"They were all together in one place"COVID-19
|Rev. Kandace Brooks|
When the day of Pentecost had come, they were all together in one place.
It took fourteen words of the traditional Pentecost text to catch in my throat and in my heart in a moment of despair. How quickly I had hastened through those words in past years; how unimportant they seemed at the time... they were all together in one place.
I received my struggle as an invitation to contemplate the significance of these words and the challenge they present.
We were not together in one place. In my immediate ministry context we are a congregation struggling with recent necessary staff changes and leadership decisions which were difficult for our community. I serve a diverse community theologically and politically that had begun to make a subtle, but perilous shift.
Reflecting the contentious nature of our current culture, a community once adept at holding in healthy tension different theology, ideology, and politic began settling with some familiarity into divisive rhetoric at home in the world and already invading the denominational conversation around the issue of human sexuality. We were not all together in one place, and as a leader, that reality weighed heavily.
And now - we are not physically all together in one place - not by our own choice; but as a result of a global pandemic that has affected every corner of our lives. Like the early church, I suspect that this time of great vulnerability in our community has revealed to us the depth and clarity of our human need; one that can only be sated by the divine.
For the early church, Pentecost provided an unmistakable awareness of the already-work of the Holy Spirit in bringing the community together, and a supernatural and visible invitation to claim the power of that same Spirit to move forward in the confidence it provides.
As one who thinks in images, I find myself asking, "What will be the visible symbol of our Pentecost this year?" I like to imagine it will be the outstretched hand - to praise and pray; to reconcile and bless; to give and to receive. A hand that we need not reject in fear but clasp in faith.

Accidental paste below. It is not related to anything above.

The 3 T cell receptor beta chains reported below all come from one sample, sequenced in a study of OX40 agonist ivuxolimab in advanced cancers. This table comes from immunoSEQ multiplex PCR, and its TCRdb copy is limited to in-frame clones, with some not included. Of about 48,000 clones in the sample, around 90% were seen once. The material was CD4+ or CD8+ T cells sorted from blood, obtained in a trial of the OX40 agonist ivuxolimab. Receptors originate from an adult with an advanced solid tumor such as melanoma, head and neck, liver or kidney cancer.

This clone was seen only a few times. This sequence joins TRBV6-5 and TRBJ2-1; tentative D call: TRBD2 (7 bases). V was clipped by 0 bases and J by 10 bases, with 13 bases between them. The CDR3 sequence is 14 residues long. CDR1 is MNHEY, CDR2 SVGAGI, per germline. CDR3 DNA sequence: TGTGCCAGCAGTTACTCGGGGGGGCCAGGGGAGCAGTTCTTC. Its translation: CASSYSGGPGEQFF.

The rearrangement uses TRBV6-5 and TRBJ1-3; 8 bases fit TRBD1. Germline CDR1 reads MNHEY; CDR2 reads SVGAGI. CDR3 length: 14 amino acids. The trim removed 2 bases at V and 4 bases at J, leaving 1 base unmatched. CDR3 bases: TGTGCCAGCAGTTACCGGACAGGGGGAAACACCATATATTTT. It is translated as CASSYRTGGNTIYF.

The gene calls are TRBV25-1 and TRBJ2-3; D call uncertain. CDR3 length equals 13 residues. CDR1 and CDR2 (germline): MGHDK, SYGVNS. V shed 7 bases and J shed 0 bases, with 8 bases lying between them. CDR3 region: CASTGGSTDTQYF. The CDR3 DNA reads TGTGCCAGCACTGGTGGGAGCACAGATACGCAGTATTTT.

As we approach Pentecost, I sense already the stirring of the Holy Spirit uncovering a rebirthing harmony; a unity strong enough to transcend physical location, politics, ideology, generational differences, even ecclesiology.
What holds us together is a shared compassionate care for the vulnerable in our community that has called us to expand our generosity rather than to contract into scarcity;
What holds us together is an uncovered empathy and appreciation for the needs and contributions of generations different than our own, and lifestyles other than our own;
What holds us together is a simple form of worship that invites us to recognize the presence of God in the ordinary; to hear the Word of God without distraction; and to respond nimbly and immediately to that Word in mission to the world at our doorstep, hungry in body, mind and spirit.
What holds us together is love; love incarnate in Christ that calls us to daily walk in the way of Christ; to be the heart, hands and feet of Christ so that all people come to know the love of God.
And we are discovering, together, the unity of the Holy Spirit to be far more precious and more life-giving than any of our human-made divisions; one worth guarding with the same fierceness as we once pointed out our differences.
So we celebrate Pentecost this year with a fullness of joy and appreciation; with open hands and open hearts ready to receive a fresh outpouring of the Holy Spirit, because
We are altogether in one place...
Thanks be to God.
Rev. Kandace Brooks is the Senior Pastor at Saint Paul's UMC in Tallahassee
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